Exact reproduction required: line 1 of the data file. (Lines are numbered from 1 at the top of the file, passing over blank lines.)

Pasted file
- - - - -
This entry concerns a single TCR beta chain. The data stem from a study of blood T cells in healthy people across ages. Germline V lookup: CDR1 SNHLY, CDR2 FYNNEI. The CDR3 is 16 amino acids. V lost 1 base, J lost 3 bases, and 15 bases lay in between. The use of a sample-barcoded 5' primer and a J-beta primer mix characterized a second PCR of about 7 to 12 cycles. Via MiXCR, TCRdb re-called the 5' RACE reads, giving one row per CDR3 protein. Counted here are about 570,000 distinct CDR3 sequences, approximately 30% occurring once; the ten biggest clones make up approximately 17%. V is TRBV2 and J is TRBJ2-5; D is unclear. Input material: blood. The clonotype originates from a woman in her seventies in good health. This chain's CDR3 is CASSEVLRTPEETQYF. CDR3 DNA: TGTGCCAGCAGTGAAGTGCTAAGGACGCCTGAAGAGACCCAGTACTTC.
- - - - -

This entry concerns a single TCR beta chain. The data stem from a study of blood T cells in healthy people across ages. Germline V lookup: CDR1 SNHLY, CDR2 FYNNEI. The CDR3 is 16 amino acids. V lost 1 base, J lost 3 bases, and 15 bases lay in between. The use of a sample-barcoded 5' primer and a J-beta primer mix characterized a second PCR of about 7 to 12 cycles. Via MiXCR, TCRdb re-called the 5' RACE reads, giving one row per CDR3 protein. Counted here are about 570,000 distinct CDR3 sequences, approximately 30% occurring once; the ten biggest clones make up approximately 17%. V is TRBV2 and J is TRBJ2-5; D is unclear. Input material: blood. The clonotype originates from a woman in her seventies in good health. This chain's CDR3 is CASSEVLRTPEETQYF. CDR3 DNA: TGTGCCAGCAGTGAAGTGCTAAGGACGCCTGAAGAGACCCAGTACTTC.